HawkArtScience: Hawksaloft.com blog

(Archive: At the Movies)

31 October 2009, Saturday
Hollywood Halloween, my way...

Forget the usual scary fare in the cineplex and on the SyFy network tonight, I've got a couple of fun selections for this one-day holiday season. These are two small films, art house movies, just near-perfect little pleasures for your viewing pleasure. In both, the masks worn are not so obvious as they would be in the Friday, the 13th style horror/slasher fest (yes, that reads slash slasher). But in the end, for that moment in time, all is revealed.

Good old real life can be pretty scary in the hands of a couple of accomplished directors. Every Halloween season I watch Mumford (1999), written and directed by Lawrence Kasdan (Body Heat, 1981). Kasdan assembles a wonderful cast to portray life in a small town just a bit outside of Silicon Valley. While he's not the one wearing the mask, Ted Danson is very scary and very funny in his one scene (he's equally memorable in Body Heat, which pre-dates his days on Cheers).

For the second part of this twinbill, I recommend Woody Allen's Match Point (2005). The first of his London films with his new muse, Scarlett Johansson. Allen asks is luck more important that skill and hard work? A professional tennis player, now an instructor amongst the upper crust, finds out. He also figures out how to hide a shotgun in with his tennis whites. Enjoy.

8 December 2009, Tuesday
The Cove (2009)

 

The Cove is available on DVD today — Netflix, Redbox, Amazon, et.al. Along with Precious, The Cove won the Audience Award at Sundance... that's a big deal. With the buzz coming out of Sundance, I was watching and waiting for its run at the Cinemapolis theater in Ithaca this Fall.

This is one of those stories that tells itself, but still needs to be told: from the '60s TV show Flipper, to the Seaworld industry, to a small city in Japan with its hidden cove. Any story with a hidden cove has something to hide, here it's not a dirty little bay of secrets, but atrocities beneath the surface of our Disney world. Ric O'Barry, former dolphin trainer, feels guilty for setting these events in motion, and he could be right, so he's a man on a mission. Find it and see it soon. For a twin bill...

Darwin's Nightmare (2004) is a complexly woven documentary about a messy international situation on Tanzania's Lake Victoria and in order to make sense of this nightmare, the documentarians had to be better filmmakers than those who made The Cove. This one enters Errol Morris territory (The Thin Blue Line and The Fog of War). A great documentary is better than any work of fiction... they are telling true stories where the main characters play themselves, unknowing and/or unwittingly, therein lies additional risk and reward. I saw this at the IFC Center in NYC and it's a depressing good time at the movies.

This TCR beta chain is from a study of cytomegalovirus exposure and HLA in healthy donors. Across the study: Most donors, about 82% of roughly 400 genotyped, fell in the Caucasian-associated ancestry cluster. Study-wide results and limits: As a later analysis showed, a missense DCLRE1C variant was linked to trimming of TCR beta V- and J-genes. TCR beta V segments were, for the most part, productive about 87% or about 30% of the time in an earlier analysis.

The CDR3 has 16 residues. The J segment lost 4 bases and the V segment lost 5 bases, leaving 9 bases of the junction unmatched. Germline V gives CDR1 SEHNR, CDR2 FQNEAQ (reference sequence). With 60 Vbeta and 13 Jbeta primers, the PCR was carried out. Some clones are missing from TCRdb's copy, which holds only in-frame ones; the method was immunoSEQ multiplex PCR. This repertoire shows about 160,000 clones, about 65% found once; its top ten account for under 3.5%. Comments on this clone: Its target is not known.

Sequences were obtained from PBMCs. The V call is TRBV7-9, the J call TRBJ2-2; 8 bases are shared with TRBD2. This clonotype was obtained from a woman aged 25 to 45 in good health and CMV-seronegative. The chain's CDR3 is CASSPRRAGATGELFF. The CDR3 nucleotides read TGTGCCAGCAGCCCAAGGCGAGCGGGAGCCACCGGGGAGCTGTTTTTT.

On an up note, Jared Diamond has an op-ed in the Sunday NYTimes. If you aren't familiar with him, here's a quick read for an introduction.

21 January 2010, Thursday
At the Movies: Avatar

I don't think Avatar is the best picture of 2009, in spite of its success at the Golden Globes last Sunday evening, but it is going to be the most influential one going forward in this young decade. It's the special effects from the vision of James Cameron — The Terminator (1984 & 1991), Aliens (1986), The Abyss (1989), and Titanic (1997) — that make Avatar so important to Hollywood as digital 3-D is the next big thing. It's a nice story too, and story is most important to Cameron: the story goes he left some break-out special effects on the cutting room floor rather than sacrifice the storyline while making The Abyss in the late 80s.

Like with George Lucas, it can be said that all of Cameron's stories have been told before, he has just seriously-updated the tale. Hey, I thought Titanic was easily the best film of its year (and, in the day, I saw over a hundred first-run movies/year). It is all about the storytelling which —on the screen, both big and small —includes the storyteller's visual ideas. Roger Ebert called out critics of Titanic for mocking the simple story and well-known ending with something like, "look, we know the story in many movies going in, and in this one: the ship sails; the ship sinks... but that's not the whole story."

The storyline for Avatar is not chock full of twists and turns, if you go to the movies with some frequency and/or have a Joseph Campbell-sense of our best myths, but it is nicely told... and then there are the special effects. It is at this point that I recommend you plan to do something INDOORS (I will only say that once a year, and maybe not that often). Go see Avatar, in Real-D, ASAP.

Tuesday's Science (NY)Times lead with an Avatar review/essay by Carol Yoon. Her NYT contributions are always interesting and, recently, she's the author of Naming Nature, about the past, present, and future of taxonomy (see Science, straight up archive: right column).

When watching a Hollywood movie that has robed itself in the themes and paraphernalia of science, a scientist expects to feel anything from annoyance to infuriation at facts misconstrued or processes misrepresented. What a scientist does not expect is to enter into a state of ecstatic wonderment, to have the urge to leap up and shout: “Yes! That’s exactly what it’s like!”

So it is time for all the biologists who have not yet done so to shut their laptops and run from their laboratories directly to the movie theaters, put on 3-D glasses and watch the film “Avatar.” In fact, anyone who loves a biologist or may want to be one, or better yet, anyone who hates a biologist — and certainly everyone who has ever sneered at a tree-hugger — should do the same. Because the director James Cameron’s otherworldly tale of romance and battle, aliens and armadas, has somehow managed to do what no other film has done. It has recreated what is the heart of biology: the naked, heart-stopping wonder of really seeing the living world. [...]